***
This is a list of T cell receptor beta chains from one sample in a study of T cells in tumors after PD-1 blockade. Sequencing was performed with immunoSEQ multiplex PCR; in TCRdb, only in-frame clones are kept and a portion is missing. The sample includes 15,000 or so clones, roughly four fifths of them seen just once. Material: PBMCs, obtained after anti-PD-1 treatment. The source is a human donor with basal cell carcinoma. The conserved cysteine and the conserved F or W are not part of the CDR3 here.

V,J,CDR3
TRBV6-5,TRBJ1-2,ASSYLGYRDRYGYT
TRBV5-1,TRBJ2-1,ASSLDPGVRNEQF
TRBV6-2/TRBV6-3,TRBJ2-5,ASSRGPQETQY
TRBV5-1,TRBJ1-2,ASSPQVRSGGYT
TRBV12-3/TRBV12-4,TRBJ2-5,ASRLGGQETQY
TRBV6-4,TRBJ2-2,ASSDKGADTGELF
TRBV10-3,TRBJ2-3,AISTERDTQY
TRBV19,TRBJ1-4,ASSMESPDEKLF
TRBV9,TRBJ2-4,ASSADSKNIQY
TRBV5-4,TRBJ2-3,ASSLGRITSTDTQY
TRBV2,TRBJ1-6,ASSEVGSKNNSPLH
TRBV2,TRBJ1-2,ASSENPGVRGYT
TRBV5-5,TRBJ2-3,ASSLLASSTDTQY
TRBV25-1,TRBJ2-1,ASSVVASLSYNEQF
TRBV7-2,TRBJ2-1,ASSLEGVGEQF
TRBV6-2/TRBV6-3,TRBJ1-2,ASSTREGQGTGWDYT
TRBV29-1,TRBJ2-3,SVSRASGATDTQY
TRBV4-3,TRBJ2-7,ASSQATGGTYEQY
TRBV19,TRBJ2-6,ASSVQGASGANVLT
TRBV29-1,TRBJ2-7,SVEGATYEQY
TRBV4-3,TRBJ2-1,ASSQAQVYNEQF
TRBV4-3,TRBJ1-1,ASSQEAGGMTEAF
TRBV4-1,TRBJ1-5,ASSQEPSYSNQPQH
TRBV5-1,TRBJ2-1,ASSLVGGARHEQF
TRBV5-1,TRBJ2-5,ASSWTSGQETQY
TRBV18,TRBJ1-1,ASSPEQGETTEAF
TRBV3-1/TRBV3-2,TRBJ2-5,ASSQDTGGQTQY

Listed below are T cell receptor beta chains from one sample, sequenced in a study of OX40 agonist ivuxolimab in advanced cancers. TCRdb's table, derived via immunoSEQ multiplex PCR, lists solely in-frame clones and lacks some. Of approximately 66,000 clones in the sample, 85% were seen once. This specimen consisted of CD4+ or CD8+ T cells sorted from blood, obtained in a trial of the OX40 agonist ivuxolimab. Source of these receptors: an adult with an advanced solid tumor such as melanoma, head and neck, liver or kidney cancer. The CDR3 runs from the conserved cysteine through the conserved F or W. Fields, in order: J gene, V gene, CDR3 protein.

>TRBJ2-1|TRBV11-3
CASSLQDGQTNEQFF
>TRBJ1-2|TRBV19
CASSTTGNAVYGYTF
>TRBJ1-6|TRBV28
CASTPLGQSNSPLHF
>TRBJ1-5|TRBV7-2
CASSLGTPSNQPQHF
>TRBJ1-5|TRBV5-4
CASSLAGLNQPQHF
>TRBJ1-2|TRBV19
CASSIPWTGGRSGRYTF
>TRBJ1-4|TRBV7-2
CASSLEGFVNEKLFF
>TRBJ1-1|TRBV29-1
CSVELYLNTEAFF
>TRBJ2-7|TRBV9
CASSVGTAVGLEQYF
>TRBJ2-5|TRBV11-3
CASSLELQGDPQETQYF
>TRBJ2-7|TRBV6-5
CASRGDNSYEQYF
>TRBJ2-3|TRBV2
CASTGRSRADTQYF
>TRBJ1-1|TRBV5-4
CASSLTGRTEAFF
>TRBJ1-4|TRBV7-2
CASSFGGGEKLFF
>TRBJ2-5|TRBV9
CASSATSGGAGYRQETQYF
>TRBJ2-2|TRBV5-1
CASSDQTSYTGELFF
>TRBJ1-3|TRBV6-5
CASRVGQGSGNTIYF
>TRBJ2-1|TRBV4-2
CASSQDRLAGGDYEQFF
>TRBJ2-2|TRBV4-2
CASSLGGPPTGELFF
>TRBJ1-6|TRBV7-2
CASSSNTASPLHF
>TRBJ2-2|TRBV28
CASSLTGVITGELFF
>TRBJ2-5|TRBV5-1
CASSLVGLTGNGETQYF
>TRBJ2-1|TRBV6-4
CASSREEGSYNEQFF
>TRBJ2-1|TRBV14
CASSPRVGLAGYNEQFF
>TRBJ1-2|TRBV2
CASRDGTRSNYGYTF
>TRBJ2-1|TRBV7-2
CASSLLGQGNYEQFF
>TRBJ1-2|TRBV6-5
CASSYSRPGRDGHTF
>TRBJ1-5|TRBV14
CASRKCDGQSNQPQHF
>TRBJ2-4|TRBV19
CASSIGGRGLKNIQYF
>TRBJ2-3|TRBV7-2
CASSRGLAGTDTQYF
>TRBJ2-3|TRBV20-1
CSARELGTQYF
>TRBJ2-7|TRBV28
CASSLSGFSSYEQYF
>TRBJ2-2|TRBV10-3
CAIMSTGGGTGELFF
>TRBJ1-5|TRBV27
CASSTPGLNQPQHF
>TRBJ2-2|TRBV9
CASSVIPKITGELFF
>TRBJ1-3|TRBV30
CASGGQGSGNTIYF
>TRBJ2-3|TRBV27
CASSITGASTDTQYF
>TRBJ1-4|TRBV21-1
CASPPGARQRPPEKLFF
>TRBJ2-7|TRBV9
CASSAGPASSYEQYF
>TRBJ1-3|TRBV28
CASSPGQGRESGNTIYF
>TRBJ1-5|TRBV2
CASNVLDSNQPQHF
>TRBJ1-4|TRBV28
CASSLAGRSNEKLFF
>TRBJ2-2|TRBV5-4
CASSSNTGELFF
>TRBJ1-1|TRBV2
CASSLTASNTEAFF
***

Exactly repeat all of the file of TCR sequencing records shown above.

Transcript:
This is a list of T cell receptor beta chains from one sample in a study of T cells in tumors after PD-1 blockade. Sequencing was performed with immunoSEQ multiplex PCR; in TCRdb, only in-frame clones are kept and a portion is missing. The sample includes 15,000 or so clones, roughly four fifths of them seen just once. Material: PBMCs, obtained after anti-PD-1 treatment. The source is a human donor with basal cell carcinoma. The conserved cysteine and the conserved F or W are not part of the CDR3 here.

V,J,CDR3
TRBV6-5,TRBJ1-2,ASSYLGYRDRYGYT
TRBV5-1,TRBJ2-1,ASSLDPGVRNEQF
TRBV6-2/TRBV6-3,TRBJ2-5,ASSRGPQETQY
TRBV5-1,TRBJ1-2,ASSPQVRSGGYT
TRBV12-3/TRBV12-4,TRBJ2-5,ASRLGGQETQY
TRBV6-4,TRBJ2-2,ASSDKGADTGELF
TRBV10-3,TRBJ2-3,AISTERDTQY
TRBV19,TRBJ1-4,ASSMESPDEKLF
TRBV9,TRBJ2-4,ASSADSKNIQY
TRBV5-4,TRBJ2-3,ASSLGRITSTDTQY
TRBV2,TRBJ1-6,ASSEVGSKNNSPLH
TRBV2,TRBJ1-2,ASSENPGVRGYT
TRBV5-5,TRBJ2-3,ASSLLASSTDTQY
TRBV25-1,TRBJ2-1,ASSVVASLSYNEQF
TRBV7-2,TRBJ2-1,ASSLEGVGEQF
TRBV6-2/TRBV6-3,TRBJ1-2,ASSTREGQGTGWDYT
TRBV29-1,TRBJ2-3,SVSRASGATDTQY
TRBV4-3,TRBJ2-7,ASSQATGGTYEQY
TRBV19,TRBJ2-6,ASSVQGASGANVLT
TRBV29-1,TRBJ2-7,SVEGATYEQY
TRBV4-3,TRBJ2-1,ASSQAQVYNEQF
TRBV4-3,TRBJ1-1,ASSQEAGGMTEAF
TRBV4-1,TRBJ1-5,ASSQEPSYSNQPQH
TRBV5-1,TRBJ2-1,ASSLVGGARHEQF
TRBV5-1,TRBJ2-5,ASSWTSGQETQY
TRBV18,TRBJ1-1,ASSPEQGETTEAF
TRBV3-1/TRBV3-2,TRBJ2-5,ASSQDTGGQTQY

Listed below are T cell receptor beta chains from one sample, sequenced in a study of OX40 agonist ivuxolimab in advanced cancers. TCRdb's table, derived via immunoSEQ multiplex PCR, lists solely in-frame clones and lacks some. Of approximately 66,000 clones in the sample, 85% were seen once. This specimen consisted of CD4+ or CD8+ T cells sorted from blood, obtained in a trial of the OX40 agonist ivuxolimab. Source of these receptors: an adult with an advanced solid tumor such as melanoma, head and neck, liver or kidney cancer. The CDR3 runs from the conserved cysteine through the conserved F or W. Fields, in order: J gene, V gene, CDR3 protein.

>TRBJ2-1|TRBV11-3
CASSLQDGQTNEQFF
>TRBJ1-2|TRBV19
CASSTTGNAVYGYTF
>TRBJ1-6|TRBV28
CASTPLGQSNSPLHF
>TRBJ1-5|TRBV7-2
CASSLGTPSNQPQHF
>TRBJ1-5|TRBV5-4
CASSLAGLNQPQHF
>TRBJ1-2|TRBV19
CASSIPWTGGRSGRYTF
>TRBJ1-4|TRBV7-2
CASSLEGFVNEKLFF
>TRBJ1-1|TRBV29-1
CSVELYLNTEAFF
>TRBJ2-7|TRBV9
CASSVGTAVGLEQYF
>TRBJ2-5|TRBV11-3
CASSLELQGDPQETQYF
>TRBJ2-7|TRBV6-5
CASRGDNSYEQYF
>TRBJ2-3|TRBV2
CASTGRSRADTQYF
>TRBJ1-1|TRBV5-4
CASSLTGRTEAFF
>TRBJ1-4|TRBV7-2
CASSFGGGEKLFF
>TRBJ2-5|TRBV9
CASSATSGGAGYRQETQYF
>TRBJ2-2|TRBV5-1
CASSDQTSYTGELFF
>TRBJ1-3|TRBV6-5
CASRVGQGSGNTIYF
>TRBJ2-1|TRBV4-2
CASSQDRLAGGDYEQFF
>TRBJ2-2|TRBV4-2
CASSLGGPPTGELFF
>TRBJ1-6|TRBV7-2
CASSSNTASPLHF
>TRBJ2-2|TRBV28
CASSLTGVITGELFF
>TRBJ2-5|TRBV5-1
CASSLVGLTGNGETQYF
>TRBJ2-1|TRBV6-4
CASSREEGSYNEQFF
>TRBJ2-1|TRBV14
CASSPRVGLAGYNEQFF
>TRBJ1-2|TRBV2
CASRDGTRSNYGYTF
>TRBJ2-1|TRBV7-2
CASSLLGQGNYEQFF
>TRBJ1-2|TRBV6-5
CASSYSRPGRDGHTF
>TRBJ1-5|TRBV14
CASRKCDGQSNQPQHF
>TRBJ2-4|TRBV19
CASSIGGRGLKNIQYF
>TRBJ2-3|TRBV7-2
CASSRGLAGTDTQYF
>TRBJ2-3|TRBV20-1
CSARELGTQYF
>TRBJ2-7|TRBV28
CASSLSGFSSYEQYF
>TRBJ2-2|TRBV10-3
CAIMSTGGGTGELFF
>TRBJ1-5|TRBV27
CASSTPGLNQPQHF
>TRBJ2-2|TRBV9
CASSVIPKITGELFF
>TRBJ1-3|TRBV30
CASGGQGSGNTIYF
>TRBJ2-3|TRBV27
CASSITGASTDTQYF
>TRBJ1-4|TRBV21-1
CASPPGARQRPPEKLFF
>TRBJ2-7|TRBV9
CASSAGPASSYEQYF
>TRBJ1-3|TRBV28
CASSPGQGRESGNTIYF
>TRBJ1-5|TRBV2
CASNVLDSNQPQHF
>TRBJ1-4|TRBV28
CASSLAGRSNEKLFF
>TRBJ2-2|TRBV5-4
CASSSNTGELFF
>TRBJ1-1|TRBV2
CASSLTASNTEAFF